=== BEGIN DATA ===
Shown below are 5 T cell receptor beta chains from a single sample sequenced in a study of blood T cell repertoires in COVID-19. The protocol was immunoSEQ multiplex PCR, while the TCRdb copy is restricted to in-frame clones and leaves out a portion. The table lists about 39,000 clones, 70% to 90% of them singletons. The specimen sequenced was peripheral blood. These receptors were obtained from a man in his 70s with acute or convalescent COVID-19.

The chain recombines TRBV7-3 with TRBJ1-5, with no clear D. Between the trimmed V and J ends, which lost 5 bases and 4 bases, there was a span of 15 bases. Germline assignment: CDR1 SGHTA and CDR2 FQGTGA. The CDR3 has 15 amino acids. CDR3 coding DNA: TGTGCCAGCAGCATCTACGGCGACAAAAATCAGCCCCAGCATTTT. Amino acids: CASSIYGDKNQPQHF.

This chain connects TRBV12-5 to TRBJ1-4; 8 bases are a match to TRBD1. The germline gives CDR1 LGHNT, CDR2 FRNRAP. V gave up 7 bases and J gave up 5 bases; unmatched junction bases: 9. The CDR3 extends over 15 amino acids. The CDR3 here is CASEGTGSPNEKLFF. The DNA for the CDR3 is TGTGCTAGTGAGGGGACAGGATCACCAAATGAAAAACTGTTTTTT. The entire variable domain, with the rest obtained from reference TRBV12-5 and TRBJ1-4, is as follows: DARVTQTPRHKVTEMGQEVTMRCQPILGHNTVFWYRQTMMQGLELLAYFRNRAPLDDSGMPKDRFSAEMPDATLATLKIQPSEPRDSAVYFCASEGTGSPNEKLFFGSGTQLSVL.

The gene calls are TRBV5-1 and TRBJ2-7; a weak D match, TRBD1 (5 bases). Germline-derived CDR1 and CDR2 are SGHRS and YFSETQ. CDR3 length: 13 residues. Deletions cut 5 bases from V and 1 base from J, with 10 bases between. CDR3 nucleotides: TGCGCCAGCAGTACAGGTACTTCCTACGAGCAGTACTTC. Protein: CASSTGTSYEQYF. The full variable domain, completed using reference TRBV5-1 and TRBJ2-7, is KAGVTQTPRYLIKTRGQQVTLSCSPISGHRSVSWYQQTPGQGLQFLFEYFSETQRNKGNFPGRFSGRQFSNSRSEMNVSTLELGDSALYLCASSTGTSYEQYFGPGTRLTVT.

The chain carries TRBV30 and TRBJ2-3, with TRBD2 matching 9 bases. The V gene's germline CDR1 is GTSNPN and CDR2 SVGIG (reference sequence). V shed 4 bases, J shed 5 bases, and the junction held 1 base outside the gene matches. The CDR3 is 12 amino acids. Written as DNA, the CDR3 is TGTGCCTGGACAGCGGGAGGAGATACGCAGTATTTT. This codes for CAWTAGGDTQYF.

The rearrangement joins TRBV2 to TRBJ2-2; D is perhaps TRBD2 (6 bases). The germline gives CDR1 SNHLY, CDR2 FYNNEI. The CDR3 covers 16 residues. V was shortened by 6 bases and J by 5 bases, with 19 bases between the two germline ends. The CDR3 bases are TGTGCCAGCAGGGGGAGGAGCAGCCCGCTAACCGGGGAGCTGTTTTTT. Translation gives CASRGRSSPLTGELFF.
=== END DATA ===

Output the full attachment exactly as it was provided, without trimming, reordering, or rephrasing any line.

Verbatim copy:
Shown below are 5 T cell receptor beta chains from a single sample sequenced in a study of blood T cell repertoires in COVID-19. The protocol was immunoSEQ multiplex PCR, while the TCRdb copy is restricted to in-frame clones and leaves out a portion. The table lists about 39,000 clones, 70% to 90% of them singletons. The specimen sequenced was peripheral blood. These receptors were obtained from a man in his 70s with acute or convalescent COVID-19.

The chain recombines TRBV7-3 with TRBJ1-5, with no clear D. Between the trimmed V and J ends, which lost 5 bases and 4 bases, there was a span of 15 bases. Germline assignment: CDR1 SGHTA and CDR2 FQGTGA. The CDR3 has 15 amino acids. CDR3 coding DNA: TGTGCCAGCAGCATCTACGGCGACAAAAATCAGCCCCAGCATTTT. Amino acids: CASSIYGDKNQPQHF.

This chain connects TRBV12-5 to TRBJ1-4; 8 bases are a match to TRBD1. The germline gives CDR1 LGHNT, CDR2 FRNRAP. V gave up 7 bases and J gave up 5 bases; unmatched junction bases: 9. The CDR3 extends over 15 amino acids. The CDR3 here is CASEGTGSPNEKLFF. The DNA for the CDR3 is TGTGCTAGTGAGGGGACAGGATCACCAAATGAAAAACTGTTTTTT. The entire variable domain, with the rest obtained from reference TRBV12-5 and TRBJ1-4, is as follows: DARVTQTPRHKVTEMGQEVTMRCQPILGHNTVFWYRQTMMQGLELLAYFRNRAPLDDSGMPKDRFSAEMPDATLATLKIQPSEPRDSAVYFCASEGTGSPNEKLFFGSGTQLSVL.

The gene calls are TRBV5-1 and TRBJ2-7; a weak D match, TRBD1 (5 bases). Germline-derived CDR1 and CDR2 are SGHRS and YFSETQ. CDR3 length: 13 residues. Deletions cut 5 bases from V and 1 base from J, with 10 bases between. CDR3 nucleotides: TGCGCCAGCAGTACAGGTACTTCCTACGAGCAGTACTTC. Protein: CASSTGTSYEQYF. The full variable domain, completed using reference TRBV5-1 and TRBJ2-7, is KAGVTQTPRYLIKTRGQQVTLSCSPISGHRSVSWYQQTPGQGLQFLFEYFSETQRNKGNFPGRFSGRQFSNSRSEMNVSTLELGDSALYLCASSTGTSYEQYFGPGTRLTVT.

The chain carries TRBV30 and TRBJ2-3, with TRBD2 matching 9 bases. The V gene's germline CDR1 is GTSNPN and CDR2 SVGIG (reference sequence). V shed 4 bases, J shed 5 bases, and the junction held 1 base outside the gene matches. The CDR3 is 12 amino acids. Written as DNA, the CDR3 is TGTGCCTGGACAGCGGGAGGAGATACGCAGTATTTT. This codes for CAWTAGGDTQYF.

The rearrangement joins TRBV2 to TRBJ2-2; D is perhaps TRBD2 (6 bases). The germline gives CDR1 SNHLY, CDR2 FYNNEI. The CDR3 covers 16 residues. V was shortened by 6 bases and J by 5 bases, with 19 bases between the two germline ends. The CDR3 bases are TGTGCCAGCAGGGGGAGGAGCAGCCCGCTAACCGGGGAGCTGTTTTTT. Translation gives CASRGRSSPLTGELFF.